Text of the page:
Despite all this, many Germans still do not know much about their country’s colonial past. Articles on Mbembe often describe him as an African or Cameroonian post-colonial theorist, but rarely mention the fact that his home country is a former German colony. Apartheid analogies that involve Israel are categorically dismissed as “racist”, but Germany’s support for the former South African apartheid regime remains largely ignored.
Germany’s refusal to talk honestly about its own colonial legacy contributes greatly to the hostile reception of Mbembe and other African post-colonial thinkers in the country. Coupled with a guilt-ridden desire to protect and support Israel unconditionally, Germany’s colonial amnesia lays the groundwork for African voices talking of the legacies of European colonialism in Palestine and beyond to be aggressively silenced.
In a letter to the German government, more than 700 African intellectuals condemned the accusations “of right-wing extremist xenophobic and right-wing conservative groups in Germany” against Mbembe. The signatories also stressed their dismay over “the ongoing attempts in Germany” to stigmatise, intimidate and silence African intellectuals.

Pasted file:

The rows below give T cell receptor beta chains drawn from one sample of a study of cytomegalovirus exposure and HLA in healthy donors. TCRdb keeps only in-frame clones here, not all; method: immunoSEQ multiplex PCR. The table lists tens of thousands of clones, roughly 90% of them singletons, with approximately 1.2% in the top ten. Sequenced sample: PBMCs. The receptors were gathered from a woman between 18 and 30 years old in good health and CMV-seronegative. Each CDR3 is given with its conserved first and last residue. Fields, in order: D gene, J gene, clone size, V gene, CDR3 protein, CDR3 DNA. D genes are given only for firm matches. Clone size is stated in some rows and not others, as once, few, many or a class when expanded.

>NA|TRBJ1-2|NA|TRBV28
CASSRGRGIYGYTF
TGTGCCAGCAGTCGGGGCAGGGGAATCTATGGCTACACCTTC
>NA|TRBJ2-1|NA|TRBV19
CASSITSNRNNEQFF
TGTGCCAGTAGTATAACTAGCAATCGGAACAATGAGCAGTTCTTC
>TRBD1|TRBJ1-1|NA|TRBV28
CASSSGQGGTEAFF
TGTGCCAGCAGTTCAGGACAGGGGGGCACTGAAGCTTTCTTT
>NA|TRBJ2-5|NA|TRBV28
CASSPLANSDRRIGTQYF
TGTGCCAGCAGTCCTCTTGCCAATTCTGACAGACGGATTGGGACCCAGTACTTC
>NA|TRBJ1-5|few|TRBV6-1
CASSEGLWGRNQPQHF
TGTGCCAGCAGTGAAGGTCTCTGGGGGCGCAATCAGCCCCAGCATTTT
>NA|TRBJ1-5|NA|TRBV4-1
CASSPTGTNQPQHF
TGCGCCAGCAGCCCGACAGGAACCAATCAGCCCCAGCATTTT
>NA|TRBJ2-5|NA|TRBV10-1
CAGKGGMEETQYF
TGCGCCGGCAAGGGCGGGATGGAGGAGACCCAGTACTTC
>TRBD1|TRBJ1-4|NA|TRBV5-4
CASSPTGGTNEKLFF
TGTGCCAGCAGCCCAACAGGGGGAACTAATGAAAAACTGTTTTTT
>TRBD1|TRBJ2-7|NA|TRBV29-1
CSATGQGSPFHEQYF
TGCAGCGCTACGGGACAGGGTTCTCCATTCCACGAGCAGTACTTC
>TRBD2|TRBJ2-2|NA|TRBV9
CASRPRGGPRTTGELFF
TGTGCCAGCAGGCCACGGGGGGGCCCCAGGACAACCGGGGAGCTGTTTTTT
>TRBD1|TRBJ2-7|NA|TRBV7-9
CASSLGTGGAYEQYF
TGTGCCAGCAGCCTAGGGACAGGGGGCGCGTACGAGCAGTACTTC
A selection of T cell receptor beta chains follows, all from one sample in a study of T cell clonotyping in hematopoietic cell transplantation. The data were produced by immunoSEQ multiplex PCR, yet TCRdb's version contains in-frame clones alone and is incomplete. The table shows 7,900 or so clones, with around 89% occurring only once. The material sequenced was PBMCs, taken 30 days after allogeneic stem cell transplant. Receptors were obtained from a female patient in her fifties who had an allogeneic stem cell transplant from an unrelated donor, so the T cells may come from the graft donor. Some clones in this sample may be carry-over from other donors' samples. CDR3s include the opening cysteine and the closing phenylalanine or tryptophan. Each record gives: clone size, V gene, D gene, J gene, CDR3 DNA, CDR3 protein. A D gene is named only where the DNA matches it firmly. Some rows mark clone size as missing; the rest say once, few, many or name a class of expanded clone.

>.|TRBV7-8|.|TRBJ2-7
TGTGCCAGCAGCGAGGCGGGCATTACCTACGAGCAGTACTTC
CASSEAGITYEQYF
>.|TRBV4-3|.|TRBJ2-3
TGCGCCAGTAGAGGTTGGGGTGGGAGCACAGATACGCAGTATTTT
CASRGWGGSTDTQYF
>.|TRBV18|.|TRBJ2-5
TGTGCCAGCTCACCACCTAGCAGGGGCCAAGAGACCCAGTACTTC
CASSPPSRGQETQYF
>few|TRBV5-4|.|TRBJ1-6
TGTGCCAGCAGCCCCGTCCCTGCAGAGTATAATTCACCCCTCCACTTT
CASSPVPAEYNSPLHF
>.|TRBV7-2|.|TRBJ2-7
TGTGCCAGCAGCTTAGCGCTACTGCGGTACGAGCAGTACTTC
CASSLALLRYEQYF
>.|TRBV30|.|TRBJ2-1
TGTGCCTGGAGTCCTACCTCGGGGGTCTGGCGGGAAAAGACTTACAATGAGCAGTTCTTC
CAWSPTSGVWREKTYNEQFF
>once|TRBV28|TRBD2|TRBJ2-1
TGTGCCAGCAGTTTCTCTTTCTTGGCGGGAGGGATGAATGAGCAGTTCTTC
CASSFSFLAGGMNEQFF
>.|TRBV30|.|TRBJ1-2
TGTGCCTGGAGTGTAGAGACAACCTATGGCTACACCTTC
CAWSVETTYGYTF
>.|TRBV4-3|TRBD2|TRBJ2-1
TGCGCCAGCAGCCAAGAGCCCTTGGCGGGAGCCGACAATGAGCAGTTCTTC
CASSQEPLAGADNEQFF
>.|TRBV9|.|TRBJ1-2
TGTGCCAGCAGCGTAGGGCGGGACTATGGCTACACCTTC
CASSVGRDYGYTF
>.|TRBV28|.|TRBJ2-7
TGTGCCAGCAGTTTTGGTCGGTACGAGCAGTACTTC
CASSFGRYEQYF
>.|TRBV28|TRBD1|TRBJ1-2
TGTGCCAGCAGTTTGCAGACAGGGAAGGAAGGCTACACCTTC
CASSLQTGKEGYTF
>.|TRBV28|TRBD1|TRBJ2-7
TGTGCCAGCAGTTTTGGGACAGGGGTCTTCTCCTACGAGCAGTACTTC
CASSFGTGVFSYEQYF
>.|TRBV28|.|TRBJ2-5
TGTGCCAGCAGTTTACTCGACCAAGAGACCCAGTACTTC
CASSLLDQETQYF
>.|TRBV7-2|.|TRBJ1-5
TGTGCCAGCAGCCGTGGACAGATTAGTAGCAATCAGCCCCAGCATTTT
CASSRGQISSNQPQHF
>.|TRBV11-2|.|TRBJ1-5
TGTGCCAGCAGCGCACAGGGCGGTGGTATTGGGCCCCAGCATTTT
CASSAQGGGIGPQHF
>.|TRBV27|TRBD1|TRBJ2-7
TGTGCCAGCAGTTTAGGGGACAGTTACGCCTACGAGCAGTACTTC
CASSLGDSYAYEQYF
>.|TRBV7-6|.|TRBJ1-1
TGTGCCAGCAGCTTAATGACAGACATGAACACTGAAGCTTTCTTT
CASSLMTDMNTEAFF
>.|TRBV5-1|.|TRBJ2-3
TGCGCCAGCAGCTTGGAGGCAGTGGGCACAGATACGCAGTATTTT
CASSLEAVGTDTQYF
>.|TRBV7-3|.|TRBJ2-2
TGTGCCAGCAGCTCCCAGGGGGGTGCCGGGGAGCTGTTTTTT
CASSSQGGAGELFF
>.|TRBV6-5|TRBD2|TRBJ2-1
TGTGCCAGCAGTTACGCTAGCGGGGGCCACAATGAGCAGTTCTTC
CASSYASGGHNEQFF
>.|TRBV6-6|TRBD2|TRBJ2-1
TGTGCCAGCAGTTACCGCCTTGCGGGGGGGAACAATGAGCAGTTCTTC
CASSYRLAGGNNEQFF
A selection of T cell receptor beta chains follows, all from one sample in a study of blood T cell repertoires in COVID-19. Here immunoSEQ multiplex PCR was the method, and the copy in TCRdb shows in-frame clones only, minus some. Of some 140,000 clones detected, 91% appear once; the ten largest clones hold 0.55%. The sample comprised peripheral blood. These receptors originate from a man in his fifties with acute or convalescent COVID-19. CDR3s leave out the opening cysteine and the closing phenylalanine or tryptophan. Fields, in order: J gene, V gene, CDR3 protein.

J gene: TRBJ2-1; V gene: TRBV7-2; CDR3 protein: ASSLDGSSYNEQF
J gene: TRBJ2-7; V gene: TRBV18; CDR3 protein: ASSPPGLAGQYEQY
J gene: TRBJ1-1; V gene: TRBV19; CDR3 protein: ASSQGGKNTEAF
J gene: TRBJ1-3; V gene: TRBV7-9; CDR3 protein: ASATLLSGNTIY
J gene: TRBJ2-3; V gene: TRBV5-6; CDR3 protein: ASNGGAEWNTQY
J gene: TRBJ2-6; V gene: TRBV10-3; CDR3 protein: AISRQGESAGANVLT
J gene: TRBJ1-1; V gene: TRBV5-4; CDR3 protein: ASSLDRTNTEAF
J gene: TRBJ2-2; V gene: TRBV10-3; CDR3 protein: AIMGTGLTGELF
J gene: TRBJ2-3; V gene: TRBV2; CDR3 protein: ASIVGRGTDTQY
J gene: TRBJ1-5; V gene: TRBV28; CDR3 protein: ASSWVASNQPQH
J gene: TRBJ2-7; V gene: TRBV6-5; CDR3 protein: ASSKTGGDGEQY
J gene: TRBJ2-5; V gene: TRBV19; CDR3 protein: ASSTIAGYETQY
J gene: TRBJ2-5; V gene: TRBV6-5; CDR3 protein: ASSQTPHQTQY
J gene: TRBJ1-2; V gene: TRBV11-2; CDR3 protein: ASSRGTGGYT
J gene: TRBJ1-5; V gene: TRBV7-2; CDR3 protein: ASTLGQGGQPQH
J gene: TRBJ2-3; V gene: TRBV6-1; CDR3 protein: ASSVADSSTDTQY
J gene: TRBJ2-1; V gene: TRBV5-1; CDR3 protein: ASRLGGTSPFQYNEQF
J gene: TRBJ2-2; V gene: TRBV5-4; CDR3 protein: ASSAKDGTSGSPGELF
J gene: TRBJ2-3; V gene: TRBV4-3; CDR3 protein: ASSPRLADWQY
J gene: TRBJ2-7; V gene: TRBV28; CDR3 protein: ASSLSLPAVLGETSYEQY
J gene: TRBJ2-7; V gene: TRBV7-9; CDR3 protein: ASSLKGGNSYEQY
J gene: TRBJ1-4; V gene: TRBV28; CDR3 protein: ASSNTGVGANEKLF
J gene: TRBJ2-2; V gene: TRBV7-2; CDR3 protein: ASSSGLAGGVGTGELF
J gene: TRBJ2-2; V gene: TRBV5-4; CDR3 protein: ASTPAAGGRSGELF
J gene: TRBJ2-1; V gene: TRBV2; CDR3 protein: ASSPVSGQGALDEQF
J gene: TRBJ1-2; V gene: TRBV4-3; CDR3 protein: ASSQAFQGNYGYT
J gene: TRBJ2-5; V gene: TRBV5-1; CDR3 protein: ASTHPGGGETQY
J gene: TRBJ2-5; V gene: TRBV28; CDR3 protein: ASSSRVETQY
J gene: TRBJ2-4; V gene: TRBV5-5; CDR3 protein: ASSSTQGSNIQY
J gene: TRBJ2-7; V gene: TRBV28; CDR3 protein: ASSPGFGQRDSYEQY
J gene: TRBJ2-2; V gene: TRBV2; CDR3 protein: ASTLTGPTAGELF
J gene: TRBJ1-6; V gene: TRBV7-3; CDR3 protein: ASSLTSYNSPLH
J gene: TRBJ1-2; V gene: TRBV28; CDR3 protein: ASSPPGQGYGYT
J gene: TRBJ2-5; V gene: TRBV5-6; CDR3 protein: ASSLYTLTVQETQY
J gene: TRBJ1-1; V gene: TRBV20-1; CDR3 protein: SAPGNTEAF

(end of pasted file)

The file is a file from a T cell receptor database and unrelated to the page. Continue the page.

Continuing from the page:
In the German context, defending Israel unconditionally also means shielding Berlin from accountability. It helps the country to atone for the Holocaust and allows it to avoid having an honest debate about its colonial history.
Today, Germany is using unfounded accusations of anti-Semitism not only to protect Israel but also to stifle intersectional discussions about racism that would force it to take responsibility for its past crimes. It is thus no coincidence that Mbembe, a Black man from a former German colony, stands accused of racism in Germany.
The views expressed in this article are the author’s own and do not necessarily reflect Al Jazeera’s editorial stance.